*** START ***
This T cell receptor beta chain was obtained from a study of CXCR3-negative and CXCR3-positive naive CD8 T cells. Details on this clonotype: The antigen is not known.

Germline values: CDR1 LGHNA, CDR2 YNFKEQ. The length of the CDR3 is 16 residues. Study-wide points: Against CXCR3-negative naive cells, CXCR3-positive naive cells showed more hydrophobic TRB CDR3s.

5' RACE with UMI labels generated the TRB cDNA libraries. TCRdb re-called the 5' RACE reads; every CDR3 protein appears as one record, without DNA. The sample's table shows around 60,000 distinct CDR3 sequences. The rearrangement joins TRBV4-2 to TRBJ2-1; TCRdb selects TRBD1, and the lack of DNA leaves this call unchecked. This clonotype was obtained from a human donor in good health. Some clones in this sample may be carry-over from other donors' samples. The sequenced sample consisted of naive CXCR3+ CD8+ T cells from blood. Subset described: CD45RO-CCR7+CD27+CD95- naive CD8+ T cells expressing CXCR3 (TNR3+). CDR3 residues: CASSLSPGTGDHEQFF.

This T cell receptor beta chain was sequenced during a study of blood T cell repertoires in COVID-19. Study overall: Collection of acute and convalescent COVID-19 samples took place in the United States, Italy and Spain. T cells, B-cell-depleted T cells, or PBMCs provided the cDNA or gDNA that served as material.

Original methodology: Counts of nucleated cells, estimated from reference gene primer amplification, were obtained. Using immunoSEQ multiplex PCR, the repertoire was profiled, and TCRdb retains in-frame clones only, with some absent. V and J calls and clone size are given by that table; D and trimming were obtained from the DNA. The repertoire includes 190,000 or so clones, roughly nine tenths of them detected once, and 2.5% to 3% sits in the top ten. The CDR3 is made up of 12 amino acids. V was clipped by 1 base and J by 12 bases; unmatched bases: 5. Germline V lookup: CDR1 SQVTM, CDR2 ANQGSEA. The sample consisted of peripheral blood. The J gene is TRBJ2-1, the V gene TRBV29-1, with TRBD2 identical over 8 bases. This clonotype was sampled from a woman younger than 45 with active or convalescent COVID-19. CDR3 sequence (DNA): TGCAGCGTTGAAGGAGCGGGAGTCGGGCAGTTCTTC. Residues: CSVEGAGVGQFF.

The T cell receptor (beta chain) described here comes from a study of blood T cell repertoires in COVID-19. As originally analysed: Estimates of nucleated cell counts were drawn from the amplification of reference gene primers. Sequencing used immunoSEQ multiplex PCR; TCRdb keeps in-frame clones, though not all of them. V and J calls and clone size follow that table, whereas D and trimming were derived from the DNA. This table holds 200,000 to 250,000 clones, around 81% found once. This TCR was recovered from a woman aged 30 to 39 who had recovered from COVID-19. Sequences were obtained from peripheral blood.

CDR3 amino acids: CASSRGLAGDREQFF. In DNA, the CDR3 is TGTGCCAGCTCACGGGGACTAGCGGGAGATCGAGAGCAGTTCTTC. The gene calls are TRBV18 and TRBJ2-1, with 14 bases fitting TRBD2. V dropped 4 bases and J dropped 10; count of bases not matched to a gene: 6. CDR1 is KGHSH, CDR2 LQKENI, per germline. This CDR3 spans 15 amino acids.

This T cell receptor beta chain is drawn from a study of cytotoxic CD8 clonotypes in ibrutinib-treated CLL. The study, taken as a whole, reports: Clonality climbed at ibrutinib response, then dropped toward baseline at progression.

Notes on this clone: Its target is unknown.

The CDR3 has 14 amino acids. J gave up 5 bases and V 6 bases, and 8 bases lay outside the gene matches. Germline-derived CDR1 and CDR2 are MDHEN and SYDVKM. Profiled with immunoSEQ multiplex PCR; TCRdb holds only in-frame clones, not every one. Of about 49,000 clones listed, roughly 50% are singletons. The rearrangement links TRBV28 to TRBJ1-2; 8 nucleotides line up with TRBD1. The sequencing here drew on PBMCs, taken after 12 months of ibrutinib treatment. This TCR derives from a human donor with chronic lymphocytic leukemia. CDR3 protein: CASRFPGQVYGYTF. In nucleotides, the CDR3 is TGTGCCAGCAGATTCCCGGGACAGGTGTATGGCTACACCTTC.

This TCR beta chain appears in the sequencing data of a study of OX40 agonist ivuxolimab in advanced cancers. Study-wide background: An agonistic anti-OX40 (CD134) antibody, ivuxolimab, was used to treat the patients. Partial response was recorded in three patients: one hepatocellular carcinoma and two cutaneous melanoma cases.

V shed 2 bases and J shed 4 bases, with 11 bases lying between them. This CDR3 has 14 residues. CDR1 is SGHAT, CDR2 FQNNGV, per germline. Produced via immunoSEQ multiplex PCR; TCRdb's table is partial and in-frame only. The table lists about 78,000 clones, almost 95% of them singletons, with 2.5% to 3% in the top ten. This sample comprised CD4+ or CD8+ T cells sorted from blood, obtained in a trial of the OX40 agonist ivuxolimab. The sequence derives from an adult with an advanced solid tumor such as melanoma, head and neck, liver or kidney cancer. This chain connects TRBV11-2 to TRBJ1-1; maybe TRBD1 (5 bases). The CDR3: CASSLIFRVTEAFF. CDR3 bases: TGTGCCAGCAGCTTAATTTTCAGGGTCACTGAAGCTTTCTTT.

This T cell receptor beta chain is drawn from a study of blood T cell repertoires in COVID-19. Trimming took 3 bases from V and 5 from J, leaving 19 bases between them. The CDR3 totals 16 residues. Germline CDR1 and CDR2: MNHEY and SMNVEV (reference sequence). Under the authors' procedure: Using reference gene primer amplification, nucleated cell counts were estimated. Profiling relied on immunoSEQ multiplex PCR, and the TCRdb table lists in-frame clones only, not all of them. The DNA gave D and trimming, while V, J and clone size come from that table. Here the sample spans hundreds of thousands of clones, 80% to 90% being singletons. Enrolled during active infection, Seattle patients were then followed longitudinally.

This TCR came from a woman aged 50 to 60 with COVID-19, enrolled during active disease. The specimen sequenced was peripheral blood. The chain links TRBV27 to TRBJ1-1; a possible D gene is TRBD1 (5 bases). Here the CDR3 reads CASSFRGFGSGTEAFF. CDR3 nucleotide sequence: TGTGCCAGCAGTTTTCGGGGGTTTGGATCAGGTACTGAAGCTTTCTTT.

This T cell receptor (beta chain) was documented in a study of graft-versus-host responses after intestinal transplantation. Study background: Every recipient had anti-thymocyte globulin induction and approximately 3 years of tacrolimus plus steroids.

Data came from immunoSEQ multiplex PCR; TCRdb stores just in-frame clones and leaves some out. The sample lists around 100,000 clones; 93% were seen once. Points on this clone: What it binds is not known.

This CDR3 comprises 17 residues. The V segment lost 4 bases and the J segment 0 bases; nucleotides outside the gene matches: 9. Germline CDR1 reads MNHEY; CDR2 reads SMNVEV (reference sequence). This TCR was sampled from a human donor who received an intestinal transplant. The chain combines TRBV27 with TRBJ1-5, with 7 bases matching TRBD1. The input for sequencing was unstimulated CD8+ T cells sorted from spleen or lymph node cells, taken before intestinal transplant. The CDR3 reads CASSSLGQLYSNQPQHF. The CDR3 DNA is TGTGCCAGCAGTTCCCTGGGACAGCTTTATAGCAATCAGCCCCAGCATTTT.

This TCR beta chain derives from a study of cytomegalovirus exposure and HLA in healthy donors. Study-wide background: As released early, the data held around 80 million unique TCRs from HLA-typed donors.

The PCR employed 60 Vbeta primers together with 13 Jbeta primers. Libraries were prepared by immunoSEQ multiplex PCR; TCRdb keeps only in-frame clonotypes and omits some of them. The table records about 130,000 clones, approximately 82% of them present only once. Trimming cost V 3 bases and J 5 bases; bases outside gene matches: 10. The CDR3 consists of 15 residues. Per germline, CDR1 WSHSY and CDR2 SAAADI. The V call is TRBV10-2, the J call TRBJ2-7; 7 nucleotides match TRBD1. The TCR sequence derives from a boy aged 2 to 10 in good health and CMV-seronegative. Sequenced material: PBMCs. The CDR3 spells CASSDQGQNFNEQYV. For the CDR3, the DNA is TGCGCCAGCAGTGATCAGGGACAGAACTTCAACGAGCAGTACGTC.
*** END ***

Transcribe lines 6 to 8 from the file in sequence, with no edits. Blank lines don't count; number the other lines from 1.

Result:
The T cell receptor (beta chain) described here comes from a study of blood T cell repertoires in COVID-19. As originally analysed: Estimates of nucleated cell counts were drawn from the amplification of reference gene primers. Sequencing used immunoSEQ multiplex PCR; TCRdb keeps in-frame clones, though not all of them. V and J calls and clone size follow that table, whereas D and trimming were derived from the DNA. This table holds 200,000 to 250,000 clones, around 81% found once. This TCR was recovered from a woman aged 30 to 39 who had recovered from COVID-19. Sequences were obtained from peripheral blood.

CDR3 amino acids: CASSRGLAGDREQFF. In DNA, the CDR3 is TGTGCCAGCTCACGGGGACTAGCGGGAGATCGAGAGCAGTTCTTC. The gene calls are TRBV18 and TRBJ2-1, with 14 bases fitting TRBD2. V dropped 4 bases and J dropped 10; count of bases not matched to a gene: 6. CDR1 is KGHSH, CDR2 LQKENI, per germline. This CDR3 spans 15 amino acids.

This T cell receptor beta chain is drawn from a study of cytotoxic CD8 clonotypes in ibrutinib-treated CLL. The study, taken as a whole, reports: Clonality climbed at ibrutinib response, then dropped toward baseline at progression.